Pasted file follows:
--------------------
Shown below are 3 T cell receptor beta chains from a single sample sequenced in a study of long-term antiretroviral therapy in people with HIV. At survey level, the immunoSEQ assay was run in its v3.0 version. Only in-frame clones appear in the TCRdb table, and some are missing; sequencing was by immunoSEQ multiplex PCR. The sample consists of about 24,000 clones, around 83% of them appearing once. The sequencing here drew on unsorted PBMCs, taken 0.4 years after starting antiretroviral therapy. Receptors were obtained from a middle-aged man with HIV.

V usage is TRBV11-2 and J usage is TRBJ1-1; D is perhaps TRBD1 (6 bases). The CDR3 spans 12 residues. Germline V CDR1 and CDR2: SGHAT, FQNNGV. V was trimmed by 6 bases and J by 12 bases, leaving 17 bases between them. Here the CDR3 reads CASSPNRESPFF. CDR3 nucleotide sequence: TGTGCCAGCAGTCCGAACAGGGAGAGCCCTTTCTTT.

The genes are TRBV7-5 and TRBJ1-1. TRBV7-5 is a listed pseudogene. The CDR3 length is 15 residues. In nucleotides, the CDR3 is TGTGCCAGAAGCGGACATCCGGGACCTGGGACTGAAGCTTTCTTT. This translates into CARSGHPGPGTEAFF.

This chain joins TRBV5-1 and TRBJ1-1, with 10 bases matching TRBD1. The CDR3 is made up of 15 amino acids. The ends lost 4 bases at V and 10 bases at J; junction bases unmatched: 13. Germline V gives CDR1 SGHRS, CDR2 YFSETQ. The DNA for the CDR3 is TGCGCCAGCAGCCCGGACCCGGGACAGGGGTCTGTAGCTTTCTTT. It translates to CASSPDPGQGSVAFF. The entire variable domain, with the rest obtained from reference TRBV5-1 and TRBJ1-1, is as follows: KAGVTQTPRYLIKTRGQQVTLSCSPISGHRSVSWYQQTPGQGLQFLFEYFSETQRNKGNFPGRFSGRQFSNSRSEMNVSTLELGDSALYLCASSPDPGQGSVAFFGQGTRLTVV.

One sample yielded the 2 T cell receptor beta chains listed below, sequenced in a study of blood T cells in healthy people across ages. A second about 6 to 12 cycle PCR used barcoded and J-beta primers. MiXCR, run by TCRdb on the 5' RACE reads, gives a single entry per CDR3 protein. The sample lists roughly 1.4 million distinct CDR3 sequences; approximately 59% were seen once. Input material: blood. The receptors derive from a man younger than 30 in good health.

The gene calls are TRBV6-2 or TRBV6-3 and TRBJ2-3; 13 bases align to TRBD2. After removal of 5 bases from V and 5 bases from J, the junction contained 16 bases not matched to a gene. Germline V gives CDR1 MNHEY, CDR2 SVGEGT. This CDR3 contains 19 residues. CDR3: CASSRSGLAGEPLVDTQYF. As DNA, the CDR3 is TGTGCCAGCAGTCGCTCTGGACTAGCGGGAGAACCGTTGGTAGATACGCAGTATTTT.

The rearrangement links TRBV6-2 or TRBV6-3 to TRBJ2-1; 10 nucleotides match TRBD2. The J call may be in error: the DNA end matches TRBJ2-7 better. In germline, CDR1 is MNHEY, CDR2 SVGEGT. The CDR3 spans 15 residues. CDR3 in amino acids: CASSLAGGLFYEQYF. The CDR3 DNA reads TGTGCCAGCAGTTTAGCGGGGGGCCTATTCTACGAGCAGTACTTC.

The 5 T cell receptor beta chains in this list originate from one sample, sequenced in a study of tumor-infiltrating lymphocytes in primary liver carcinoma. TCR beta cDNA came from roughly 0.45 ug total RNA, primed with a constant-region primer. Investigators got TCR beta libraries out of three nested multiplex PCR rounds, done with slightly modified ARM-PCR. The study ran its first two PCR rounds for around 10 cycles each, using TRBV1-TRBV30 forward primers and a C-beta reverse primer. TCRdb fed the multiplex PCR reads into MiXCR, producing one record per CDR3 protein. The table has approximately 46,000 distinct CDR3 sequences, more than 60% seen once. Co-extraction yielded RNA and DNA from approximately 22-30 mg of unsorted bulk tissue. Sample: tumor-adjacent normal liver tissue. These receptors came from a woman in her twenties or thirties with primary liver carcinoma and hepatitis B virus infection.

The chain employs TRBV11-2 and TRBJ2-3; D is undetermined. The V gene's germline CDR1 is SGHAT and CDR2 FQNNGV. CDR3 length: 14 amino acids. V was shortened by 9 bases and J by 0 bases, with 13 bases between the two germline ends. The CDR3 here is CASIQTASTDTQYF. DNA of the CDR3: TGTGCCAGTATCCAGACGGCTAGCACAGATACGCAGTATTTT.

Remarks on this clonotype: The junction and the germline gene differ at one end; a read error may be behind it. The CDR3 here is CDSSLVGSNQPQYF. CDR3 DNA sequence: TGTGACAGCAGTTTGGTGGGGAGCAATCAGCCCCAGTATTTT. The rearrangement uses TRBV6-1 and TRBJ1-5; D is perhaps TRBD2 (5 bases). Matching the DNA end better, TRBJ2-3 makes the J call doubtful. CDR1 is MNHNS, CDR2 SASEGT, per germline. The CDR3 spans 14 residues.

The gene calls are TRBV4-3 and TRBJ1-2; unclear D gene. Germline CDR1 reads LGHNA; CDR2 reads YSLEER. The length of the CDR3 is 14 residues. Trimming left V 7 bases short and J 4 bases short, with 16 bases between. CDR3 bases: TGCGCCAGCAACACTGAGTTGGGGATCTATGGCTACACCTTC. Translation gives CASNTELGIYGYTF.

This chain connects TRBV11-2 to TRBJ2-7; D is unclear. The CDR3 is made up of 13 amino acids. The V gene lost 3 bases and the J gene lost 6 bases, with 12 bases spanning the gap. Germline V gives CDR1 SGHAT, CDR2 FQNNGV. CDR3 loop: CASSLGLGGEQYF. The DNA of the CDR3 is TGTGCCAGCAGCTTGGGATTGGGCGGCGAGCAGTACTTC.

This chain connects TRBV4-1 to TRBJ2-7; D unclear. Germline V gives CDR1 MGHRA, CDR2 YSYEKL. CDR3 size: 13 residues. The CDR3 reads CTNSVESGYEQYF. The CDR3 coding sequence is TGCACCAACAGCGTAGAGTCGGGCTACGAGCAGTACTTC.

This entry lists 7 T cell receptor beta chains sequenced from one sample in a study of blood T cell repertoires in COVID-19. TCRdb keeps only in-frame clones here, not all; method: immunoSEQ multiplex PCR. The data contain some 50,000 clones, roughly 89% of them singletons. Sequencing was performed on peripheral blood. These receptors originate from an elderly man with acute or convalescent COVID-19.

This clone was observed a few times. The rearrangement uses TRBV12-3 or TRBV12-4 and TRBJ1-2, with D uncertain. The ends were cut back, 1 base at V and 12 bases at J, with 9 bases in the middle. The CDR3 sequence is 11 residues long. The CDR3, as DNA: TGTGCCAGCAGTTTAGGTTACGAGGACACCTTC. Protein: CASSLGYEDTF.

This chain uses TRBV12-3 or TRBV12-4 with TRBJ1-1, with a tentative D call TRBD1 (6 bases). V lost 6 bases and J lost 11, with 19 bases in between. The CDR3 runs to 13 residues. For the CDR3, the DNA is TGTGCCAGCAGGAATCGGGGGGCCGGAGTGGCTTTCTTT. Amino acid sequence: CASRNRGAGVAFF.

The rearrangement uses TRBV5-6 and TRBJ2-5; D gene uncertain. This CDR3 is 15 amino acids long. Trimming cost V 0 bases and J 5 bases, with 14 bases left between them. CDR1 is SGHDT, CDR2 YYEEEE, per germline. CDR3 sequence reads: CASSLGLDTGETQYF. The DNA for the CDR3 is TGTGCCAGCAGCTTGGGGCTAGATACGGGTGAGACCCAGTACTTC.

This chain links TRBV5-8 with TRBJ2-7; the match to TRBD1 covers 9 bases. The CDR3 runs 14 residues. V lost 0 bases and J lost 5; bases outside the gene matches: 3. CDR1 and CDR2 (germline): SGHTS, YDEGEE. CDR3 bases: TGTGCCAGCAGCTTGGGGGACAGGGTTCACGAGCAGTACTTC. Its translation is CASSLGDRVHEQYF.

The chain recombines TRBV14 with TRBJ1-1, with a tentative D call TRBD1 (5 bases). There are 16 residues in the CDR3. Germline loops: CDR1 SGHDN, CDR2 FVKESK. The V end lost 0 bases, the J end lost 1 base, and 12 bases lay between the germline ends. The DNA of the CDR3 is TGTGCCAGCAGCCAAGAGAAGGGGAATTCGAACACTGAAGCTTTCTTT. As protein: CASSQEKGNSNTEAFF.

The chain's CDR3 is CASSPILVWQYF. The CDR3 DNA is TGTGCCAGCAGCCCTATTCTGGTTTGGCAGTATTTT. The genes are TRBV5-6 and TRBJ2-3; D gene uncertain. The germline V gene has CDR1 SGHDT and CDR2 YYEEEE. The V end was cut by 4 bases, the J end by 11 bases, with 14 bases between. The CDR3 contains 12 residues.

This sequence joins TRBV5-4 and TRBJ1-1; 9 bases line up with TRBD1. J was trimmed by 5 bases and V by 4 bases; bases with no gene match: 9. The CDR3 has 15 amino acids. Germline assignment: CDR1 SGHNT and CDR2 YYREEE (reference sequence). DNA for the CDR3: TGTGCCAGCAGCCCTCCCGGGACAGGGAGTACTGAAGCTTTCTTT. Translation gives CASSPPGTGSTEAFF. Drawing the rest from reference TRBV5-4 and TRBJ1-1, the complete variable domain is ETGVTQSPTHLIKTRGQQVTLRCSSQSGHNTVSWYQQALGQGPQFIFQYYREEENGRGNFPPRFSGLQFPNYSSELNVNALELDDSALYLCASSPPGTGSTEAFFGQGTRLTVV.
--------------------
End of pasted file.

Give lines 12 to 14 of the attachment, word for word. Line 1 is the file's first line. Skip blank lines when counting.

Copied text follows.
This chain connects TRBV11-2 to TRBJ2-7; D is unclear. The CDR3 is made up of 13 amino acids. The V gene lost 3 bases and the J gene lost 6 bases, with 12 bases spanning the gap. Germline V gives CDR1 SGHAT, CDR2 FQNNGV. CDR3 loop: CASSLGLGGEQYF. The DNA of the CDR3 is TGTGCCAGCAGCTTGGGATTGGGCGGCGAGCAGTACTTC.

This chain connects TRBV4-1 to TRBJ2-7; D unclear. Germline V gives CDR1 MGHRA, CDR2 YSYEKL. CDR3 size: 13 residues. The CDR3 reads CTNSVESGYEQYF. The CDR3 coding sequence is TGCACCAACAGCGTAGAGTCGGGCTACGAGCAGTACTTC.

This entry lists 7 T cell receptor beta chains sequenced from one sample in a study of blood T cell repertoires in COVID-19. TCRdb keeps only in-frame clones here, not all; method: immunoSEQ multiplex PCR. The data contain some 50,000 clones, roughly 89% of them singletons. Sequencing was performed on peripheral blood. These receptors originate from an elderly man with acute or convalescent COVID-19.